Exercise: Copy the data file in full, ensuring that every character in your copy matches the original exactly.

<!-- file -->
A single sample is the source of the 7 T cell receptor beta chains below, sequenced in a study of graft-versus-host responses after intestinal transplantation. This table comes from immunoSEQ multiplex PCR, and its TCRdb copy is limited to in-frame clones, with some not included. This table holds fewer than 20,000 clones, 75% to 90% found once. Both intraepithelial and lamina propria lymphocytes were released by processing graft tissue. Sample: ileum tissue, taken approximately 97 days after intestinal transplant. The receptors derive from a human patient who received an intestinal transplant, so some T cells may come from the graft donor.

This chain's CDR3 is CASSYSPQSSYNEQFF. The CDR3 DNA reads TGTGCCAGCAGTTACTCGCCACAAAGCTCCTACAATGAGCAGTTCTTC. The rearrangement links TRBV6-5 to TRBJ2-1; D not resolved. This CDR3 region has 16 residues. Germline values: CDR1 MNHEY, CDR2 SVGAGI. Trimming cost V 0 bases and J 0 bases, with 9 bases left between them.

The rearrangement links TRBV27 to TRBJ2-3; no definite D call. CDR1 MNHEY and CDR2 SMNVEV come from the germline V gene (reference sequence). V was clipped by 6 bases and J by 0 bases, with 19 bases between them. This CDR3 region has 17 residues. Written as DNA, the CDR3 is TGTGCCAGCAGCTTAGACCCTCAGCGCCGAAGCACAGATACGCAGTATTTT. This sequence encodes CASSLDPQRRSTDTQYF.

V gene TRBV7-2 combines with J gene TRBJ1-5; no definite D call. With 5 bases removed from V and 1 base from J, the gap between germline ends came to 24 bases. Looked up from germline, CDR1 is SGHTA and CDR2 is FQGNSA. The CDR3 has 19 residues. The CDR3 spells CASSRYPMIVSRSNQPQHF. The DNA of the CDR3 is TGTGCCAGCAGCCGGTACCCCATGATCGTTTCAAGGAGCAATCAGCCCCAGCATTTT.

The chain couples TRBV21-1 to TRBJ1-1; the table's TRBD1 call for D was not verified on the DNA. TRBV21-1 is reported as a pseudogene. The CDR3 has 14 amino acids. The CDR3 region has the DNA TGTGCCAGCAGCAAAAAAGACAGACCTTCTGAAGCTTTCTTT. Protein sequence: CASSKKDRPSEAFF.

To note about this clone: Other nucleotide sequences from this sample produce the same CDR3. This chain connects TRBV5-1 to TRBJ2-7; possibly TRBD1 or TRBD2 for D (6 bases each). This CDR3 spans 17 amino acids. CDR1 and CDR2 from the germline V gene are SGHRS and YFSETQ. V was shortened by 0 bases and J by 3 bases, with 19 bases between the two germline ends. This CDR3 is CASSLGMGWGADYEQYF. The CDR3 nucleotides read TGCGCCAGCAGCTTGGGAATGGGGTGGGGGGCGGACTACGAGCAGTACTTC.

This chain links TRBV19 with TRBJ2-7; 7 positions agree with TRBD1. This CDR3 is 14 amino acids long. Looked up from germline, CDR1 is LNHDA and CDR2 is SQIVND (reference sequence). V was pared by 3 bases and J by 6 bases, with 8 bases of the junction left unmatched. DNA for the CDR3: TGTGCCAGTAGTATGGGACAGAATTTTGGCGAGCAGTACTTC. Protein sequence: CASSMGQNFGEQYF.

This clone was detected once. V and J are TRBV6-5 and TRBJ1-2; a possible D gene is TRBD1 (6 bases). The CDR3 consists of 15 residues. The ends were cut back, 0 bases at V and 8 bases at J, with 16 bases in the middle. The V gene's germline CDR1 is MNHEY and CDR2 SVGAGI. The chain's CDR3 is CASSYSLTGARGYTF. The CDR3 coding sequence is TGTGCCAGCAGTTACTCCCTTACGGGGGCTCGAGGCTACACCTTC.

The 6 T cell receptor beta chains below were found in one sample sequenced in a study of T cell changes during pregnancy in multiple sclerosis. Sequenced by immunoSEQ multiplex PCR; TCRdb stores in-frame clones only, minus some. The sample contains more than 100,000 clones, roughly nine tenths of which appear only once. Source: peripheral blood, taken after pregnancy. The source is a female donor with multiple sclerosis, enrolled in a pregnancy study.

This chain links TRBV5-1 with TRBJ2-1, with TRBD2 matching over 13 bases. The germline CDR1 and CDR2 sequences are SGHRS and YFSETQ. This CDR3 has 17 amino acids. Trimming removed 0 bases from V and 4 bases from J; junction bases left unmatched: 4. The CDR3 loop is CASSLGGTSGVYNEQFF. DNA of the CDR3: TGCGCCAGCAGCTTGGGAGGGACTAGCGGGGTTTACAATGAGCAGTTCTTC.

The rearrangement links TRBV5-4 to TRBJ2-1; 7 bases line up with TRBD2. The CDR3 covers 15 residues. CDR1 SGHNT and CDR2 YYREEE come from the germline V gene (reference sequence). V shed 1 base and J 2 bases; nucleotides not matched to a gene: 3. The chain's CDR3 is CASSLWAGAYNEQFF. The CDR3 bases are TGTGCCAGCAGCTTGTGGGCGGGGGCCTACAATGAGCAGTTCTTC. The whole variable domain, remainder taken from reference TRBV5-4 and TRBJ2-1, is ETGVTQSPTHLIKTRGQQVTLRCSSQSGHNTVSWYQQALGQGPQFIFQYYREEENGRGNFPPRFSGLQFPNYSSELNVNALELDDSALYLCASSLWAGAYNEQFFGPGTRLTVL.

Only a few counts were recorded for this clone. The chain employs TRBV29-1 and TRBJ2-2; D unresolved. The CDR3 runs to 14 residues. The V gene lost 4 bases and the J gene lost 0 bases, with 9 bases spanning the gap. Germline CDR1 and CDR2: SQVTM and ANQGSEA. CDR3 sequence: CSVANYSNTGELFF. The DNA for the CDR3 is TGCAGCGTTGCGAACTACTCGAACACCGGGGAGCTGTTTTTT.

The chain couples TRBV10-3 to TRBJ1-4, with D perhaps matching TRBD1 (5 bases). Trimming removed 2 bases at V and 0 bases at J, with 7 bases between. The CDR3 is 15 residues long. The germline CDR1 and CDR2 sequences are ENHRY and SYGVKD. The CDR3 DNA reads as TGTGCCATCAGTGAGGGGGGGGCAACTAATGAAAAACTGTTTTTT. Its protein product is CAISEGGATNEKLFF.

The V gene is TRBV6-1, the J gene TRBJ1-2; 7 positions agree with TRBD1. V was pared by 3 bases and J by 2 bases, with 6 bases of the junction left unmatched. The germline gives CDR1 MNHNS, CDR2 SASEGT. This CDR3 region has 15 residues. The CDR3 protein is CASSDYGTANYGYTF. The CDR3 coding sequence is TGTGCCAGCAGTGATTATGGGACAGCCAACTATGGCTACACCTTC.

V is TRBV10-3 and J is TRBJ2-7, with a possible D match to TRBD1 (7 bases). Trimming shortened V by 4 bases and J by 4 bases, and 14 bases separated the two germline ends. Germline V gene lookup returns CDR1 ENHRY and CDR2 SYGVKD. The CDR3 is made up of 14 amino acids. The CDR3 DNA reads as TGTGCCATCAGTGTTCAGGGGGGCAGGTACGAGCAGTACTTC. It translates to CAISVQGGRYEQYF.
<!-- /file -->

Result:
A single sample is the source of the 7 T cell receptor beta chains below, sequenced in a study of graft-versus-host responses after intestinal transplantation. This table comes from immunoSEQ multiplex PCR, and its TCRdb copy is limited to in-frame clones, with some not included. This table holds fewer than 20,000 clones, 75% to 90% found once. Both intraepithelial and lamina propria lymphocytes were released by processing graft tissue. Sample: ileum tissue, taken approximately 97 days after intestinal transplant. The receptors derive from a human patient who received an intestinal transplant, so some T cells may come from the graft donor.

This chain's CDR3 is CASSYSPQSSYNEQFF. The CDR3 DNA reads TGTGCCAGCAGTTACTCGCCACAAAGCTCCTACAATGAGCAGTTCTTC. The rearrangement links TRBV6-5 to TRBJ2-1; D not resolved. This CDR3 region has 16 residues. Germline values: CDR1 MNHEY, CDR2 SVGAGI. Trimming cost V 0 bases and J 0 bases, with 9 bases left between them.

The rearrangement links TRBV27 to TRBJ2-3; no definite D call. CDR1 MNHEY and CDR2 SMNVEV come from the germline V gene (reference sequence). V was clipped by 6 bases and J by 0 bases, with 19 bases between them. This CDR3 region has 17 residues. Written as DNA, the CDR3 is TGTGCCAGCAGCTTAGACCCTCAGCGCCGAAGCACAGATACGCAGTATTTT. This sequence encodes CASSLDPQRRSTDTQYF.

V gene TRBV7-2 combines with J gene TRBJ1-5; no definite D call. With 5 bases removed from V and 1 base from J, the gap between germline ends came to 24 bases. Looked up from germline, CDR1 is SGHTA and CDR2 is FQGNSA. The CDR3 has 19 residues. The CDR3 spells CASSRYPMIVSRSNQPQHF. The DNA of the CDR3 is TGTGCCAGCAGCCGGTACCCCATGATCGTTTCAAGGAGCAATCAGCCCCAGCATTTT.

The chain couples TRBV21-1 to TRBJ1-1; the table's TRBD1 call for D was not verified on the DNA. TRBV21-1 is reported as a pseudogene. The CDR3 has 14 amino acids. The CDR3 region has the DNA TGTGCCAGCAGCAAAAAAGACAGACCTTCTGAAGCTTTCTTT. Protein sequence: CASSKKDRPSEAFF.

To note about this clone: Other nucleotide sequences from this sample produce the same CDR3. This chain connects TRBV5-1 to TRBJ2-7; possibly TRBD1 or TRBD2 for D (6 bases each). This CDR3 spans 17 amino acids. CDR1 and CDR2 from the germline V gene are SGHRS and YFSETQ. V was shortened by 0 bases and J by 3 bases, with 19 bases between the two germline ends. This CDR3 is CASSLGMGWGADYEQYF. The CDR3 nucleotides read TGCGCCAGCAGCTTGGGAATGGGGTGGGGGGCGGACTACGAGCAGTACTTC.

This chain links TRBV19 with TRBJ2-7; 7 positions agree with TRBD1. This CDR3 is 14 amino acids long. Looked up from germline, CDR1 is LNHDA and CDR2 is SQIVND (reference sequence). V was pared by 3 bases and J by 6 bases, with 8 bases of the junction left unmatched. DNA for the CDR3: TGTGCCAGTAGTATGGGACAGAATTTTGGCGAGCAGTACTTC. Protein sequence: CASSMGQNFGEQYF.

This clone was detected once. V and J are TRBV6-5 and TRBJ1-2; a possible D gene is TRBD1 (6 bases). The CDR3 consists of 15 residues. The ends were cut back, 0 bases at V and 8 bases at J, with 16 bases in the middle. The V gene's germline CDR1 is MNHEY and CDR2 SVGAGI. The chain's CDR3 is CASSYSLTGARGYTF. The CDR3 coding sequence is TGTGCCAGCAGTTACTCCCTTACGGGGGCTCGAGGCTACACCTTC.

The 6 T cell receptor beta chains below were found in one sample sequenced in a study of T cell changes during pregnancy in multiple sclerosis. Sequenced by immunoSEQ multiplex PCR; TCRdb stores in-frame clones only, minus some. The sample contains more than 100,000 clones, roughly nine tenths of which appear only once. Source: peripheral blood, taken after pregnancy. The source is a female donor with multiple sclerosis, enrolled in a pregnancy study.

This chain links TRBV5-1 with TRBJ2-1, with TRBD2 matching over 13 bases. The germline CDR1 and CDR2 sequences are SGHRS and YFSETQ. This CDR3 has 17 amino acids. Trimming removed 0 bases from V and 4 bases from J; junction bases left unmatched: 4. The CDR3 loop is CASSLGGTSGVYNEQFF. DNA of the CDR3: TGCGCCAGCAGCTTGGGAGGGACTAGCGGGGTTTACAATGAGCAGTTCTTC.

The rearrangement links TRBV5-4 to TRBJ2-1; 7 bases line up with TRBD2. The CDR3 covers 15 residues. CDR1 SGHNT and CDR2 YYREEE come from the germline V gene (reference sequence). V shed 1 base and J 2 bases; nucleotides not matched to a gene: 3. The chain's CDR3 is CASSLWAGAYNEQFF. The CDR3 bases are TGTGCCAGCAGCTTGTGGGCGGGGGCCTACAATGAGCAGTTCTTC. The whole variable domain, remainder taken from reference TRBV5-4 and TRBJ2-1, is ETGVTQSPTHLIKTRGQQVTLRCSSQSGHNTVSWYQQALGQGPQFIFQYYREEENGRGNFPPRFSGLQFPNYSSELNVNALELDDSALYLCASSLWAGAYNEQFFGPGTRLTVL.

Only a few counts were recorded for this clone. The chain employs TRBV29-1 and TRBJ2-2; D unresolved. The CDR3 runs to 14 residues. The V gene lost 4 bases and the J gene lost 0 bases, with 9 bases spanning the gap. Germline CDR1 and CDR2: SQVTM and ANQGSEA. CDR3 sequence: CSVANYSNTGELFF. The DNA for the CDR3 is TGCAGCGTTGCGAACTACTCGAACACCGGGGAGCTGTTTTTT.

The chain couples TRBV10-3 to TRBJ1-4, with D perhaps matching TRBD1 (5 bases). Trimming removed 2 bases at V and 0 bases at J, with 7 bases between. The CDR3 is 15 residues long. The germline CDR1 and CDR2 sequences are ENHRY and SYGVKD. The CDR3 DNA reads as TGTGCCATCAGTGAGGGGGGGGCAACTAATGAAAAACTGTTTTTT. Its protein product is CAISEGGATNEKLFF.

The V gene is TRBV6-1, the J gene TRBJ1-2; 7 positions agree with TRBD1. V was pared by 3 bases and J by 2 bases, with 6 bases of the junction left unmatched. The germline gives CDR1 MNHNS, CDR2 SASEGT. This CDR3 region has 15 residues. The CDR3 protein is CASSDYGTANYGYTF. The CDR3 coding sequence is TGTGCCAGCAGTGATTATGGGACAGCCAACTATGGCTACACCTTC.

V is TRBV10-3 and J is TRBJ2-7, with a possible D match to TRBD1 (7 bases). Trimming shortened V by 4 bases and J by 4 bases, and 14 bases separated the two germline ends. Germline V gene lookup returns CDR1 ENHRY and CDR2 SYGVKD. The CDR3 is made up of 14 amino acids. The CDR3 DNA reads as TGTGCCATCAGTGTTCAGGGGGGCAGGTACGAGCAGTACTTC. It translates to CAISVQGGRYEQYF.